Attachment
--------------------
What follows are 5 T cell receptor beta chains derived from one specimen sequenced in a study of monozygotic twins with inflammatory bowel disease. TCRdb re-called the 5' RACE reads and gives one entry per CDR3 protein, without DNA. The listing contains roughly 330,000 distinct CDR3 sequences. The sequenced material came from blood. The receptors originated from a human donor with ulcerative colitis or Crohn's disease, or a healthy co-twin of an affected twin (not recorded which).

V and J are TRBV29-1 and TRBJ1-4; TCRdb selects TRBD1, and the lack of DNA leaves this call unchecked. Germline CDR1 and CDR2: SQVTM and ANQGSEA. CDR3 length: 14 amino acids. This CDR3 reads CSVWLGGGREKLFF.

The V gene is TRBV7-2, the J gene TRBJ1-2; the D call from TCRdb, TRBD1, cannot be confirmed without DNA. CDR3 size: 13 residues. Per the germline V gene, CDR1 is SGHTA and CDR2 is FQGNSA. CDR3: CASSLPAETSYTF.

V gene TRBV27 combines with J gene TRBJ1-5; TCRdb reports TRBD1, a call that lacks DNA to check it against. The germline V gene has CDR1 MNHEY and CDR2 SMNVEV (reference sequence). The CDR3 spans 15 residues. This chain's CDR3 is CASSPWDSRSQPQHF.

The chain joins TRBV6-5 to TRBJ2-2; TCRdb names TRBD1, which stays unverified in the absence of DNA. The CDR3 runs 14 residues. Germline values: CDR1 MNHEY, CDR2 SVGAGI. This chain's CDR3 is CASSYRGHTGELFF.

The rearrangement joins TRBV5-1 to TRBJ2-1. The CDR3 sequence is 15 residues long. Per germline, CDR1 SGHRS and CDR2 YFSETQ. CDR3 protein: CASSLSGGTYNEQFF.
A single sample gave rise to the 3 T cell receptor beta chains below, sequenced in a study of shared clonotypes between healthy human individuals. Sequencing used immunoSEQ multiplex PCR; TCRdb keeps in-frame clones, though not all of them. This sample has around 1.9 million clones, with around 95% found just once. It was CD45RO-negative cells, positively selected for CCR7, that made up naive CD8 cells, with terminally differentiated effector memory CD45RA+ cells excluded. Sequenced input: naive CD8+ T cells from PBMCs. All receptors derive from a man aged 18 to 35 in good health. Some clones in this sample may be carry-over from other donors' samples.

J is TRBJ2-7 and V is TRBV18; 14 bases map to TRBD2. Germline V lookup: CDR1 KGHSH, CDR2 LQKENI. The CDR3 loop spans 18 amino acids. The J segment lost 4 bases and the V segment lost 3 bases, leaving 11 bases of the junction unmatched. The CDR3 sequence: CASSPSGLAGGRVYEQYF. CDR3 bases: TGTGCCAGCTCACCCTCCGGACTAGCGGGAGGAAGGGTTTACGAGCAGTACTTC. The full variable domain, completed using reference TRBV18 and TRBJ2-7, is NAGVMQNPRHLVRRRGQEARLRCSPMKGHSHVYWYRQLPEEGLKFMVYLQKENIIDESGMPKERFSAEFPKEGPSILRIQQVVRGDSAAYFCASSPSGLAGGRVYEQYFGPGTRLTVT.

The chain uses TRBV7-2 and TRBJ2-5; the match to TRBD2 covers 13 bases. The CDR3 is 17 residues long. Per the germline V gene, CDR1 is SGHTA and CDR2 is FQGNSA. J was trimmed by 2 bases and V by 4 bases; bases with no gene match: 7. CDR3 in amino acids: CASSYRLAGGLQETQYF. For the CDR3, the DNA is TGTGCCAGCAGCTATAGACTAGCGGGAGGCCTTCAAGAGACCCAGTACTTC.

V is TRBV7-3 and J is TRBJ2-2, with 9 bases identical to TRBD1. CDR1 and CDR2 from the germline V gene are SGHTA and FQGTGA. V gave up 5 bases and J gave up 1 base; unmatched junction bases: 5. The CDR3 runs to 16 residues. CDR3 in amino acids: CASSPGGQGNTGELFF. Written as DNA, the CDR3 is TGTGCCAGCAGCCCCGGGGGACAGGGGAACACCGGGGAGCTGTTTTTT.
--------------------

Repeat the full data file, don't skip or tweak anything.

What follows are 5 T cell receptor beta chains derived from one specimen sequenced in a study of monozygotic twins with inflammatory bowel disease. TCRdb re-called the 5' RACE reads and gives one entry per CDR3 protein, without DNA. The listing contains roughly 330,000 distinct CDR3 sequences. The sequenced material came from blood. The receptors originated from a human donor with ulcerative colitis or Crohn's disease, or a healthy co-twin of an affected twin (not recorded which).

V and J are TRBV29-1 and TRBJ1-4; TCRdb selects TRBD1, and the lack of DNA leaves this call unchecked. Germline CDR1 and CDR2: SQVTM and ANQGSEA. CDR3 length: 14 amino acids. This CDR3 reads CSVWLGGGREKLFF.

The V gene is TRBV7-2, the J gene TRBJ1-2; the D call from TCRdb, TRBD1, cannot be confirmed without DNA. CDR3 size: 13 residues. Per the germline V gene, CDR1 is SGHTA and CDR2 is FQGNSA. CDR3: CASSLPAETSYTF.

V gene TRBV27 combines with J gene TRBJ1-5; TCRdb reports TRBD1, a call that lacks DNA to check it against. The germline V gene has CDR1 MNHEY and CDR2 SMNVEV (reference sequence). The CDR3 spans 15 residues. This chain's CDR3 is CASSPWDSRSQPQHF.

The chain joins TRBV6-5 to TRBJ2-2; TCRdb names TRBD1, which stays unverified in the absence of DNA. The CDR3 runs 14 residues. Germline values: CDR1 MNHEY, CDR2 SVGAGI. This chain's CDR3 is CASSYRGHTGELFF.

The rearrangement joins TRBV5-1 to TRBJ2-1. The CDR3 sequence is 15 residues long. Per germline, CDR1 SGHRS and CDR2 YFSETQ. CDR3 protein: CASSLSGGTYNEQFF.
A single sample gave rise to the 3 T cell receptor beta chains below, sequenced in a study of shared clonotypes between healthy human individuals. Sequencing used immunoSEQ multiplex PCR; TCRdb keeps in-frame clones, though not all of them. This sample has around 1.9 million clones, with around 95% found just once. It was CD45RO-negative cells, positively selected for CCR7, that made up naive CD8 cells, with terminally differentiated effector memory CD45RA+ cells excluded. Sequenced input: naive CD8+ T cells from PBMCs. All receptors derive from a man aged 18 to 35 in good health. Some clones in this sample may be carry-over from other donors' samples.

J is TRBJ2-7 and V is TRBV18; 14 bases map to TRBD2. Germline V lookup: CDR1 KGHSH, CDR2 LQKENI. The CDR3 loop spans 18 amino acids. The J segment lost 4 bases and the V segment lost 3 bases, leaving 11 bases of the junction unmatched. The CDR3 sequence: CASSPSGLAGGRVYEQYF. CDR3 bases: TGTGCCAGCTCACCCTCCGGACTAGCGGGAGGAAGGGTTTACGAGCAGTACTTC. The full variable domain, completed using reference TRBV18 and TRBJ2-7, is NAGVMQNPRHLVRRRGQEARLRCSPMKGHSHVYWYRQLPEEGLKFMVYLQKENIIDESGMPKERFSAEFPKEGPSILRIQQVVRGDSAAYFCASSPSGLAGGRVYEQYFGPGTRLTVT.

The chain uses TRBV7-2 and TRBJ2-5; the match to TRBD2 covers 13 bases. The CDR3 is 17 residues long. Per the germline V gene, CDR1 is SGHTA and CDR2 is FQGNSA. J was trimmed by 2 bases and V by 4 bases; bases with no gene match: 7. CDR3 in amino acids: CASSYRLAGGLQETQYF. For the CDR3, the DNA is TGTGCCAGCAGCTATAGACTAGCGGGAGGCCTTCAAGAGACCCAGTACTTC.

V is TRBV7-3 and J is TRBJ2-2, with 9 bases identical to TRBD1. CDR1 and CDR2 from the germline V gene are SGHTA and FQGTGA. V gave up 5 bases and J gave up 1 base; unmatched junction bases: 5. The CDR3 runs to 16 residues. CDR3 in amino acids: CASSPGGQGNTGELFF. Written as DNA, the CDR3 is TGTGCCAGCAGCCCCGGGGGACAGGGGAACACCGGGGAGCTGTTTTTT.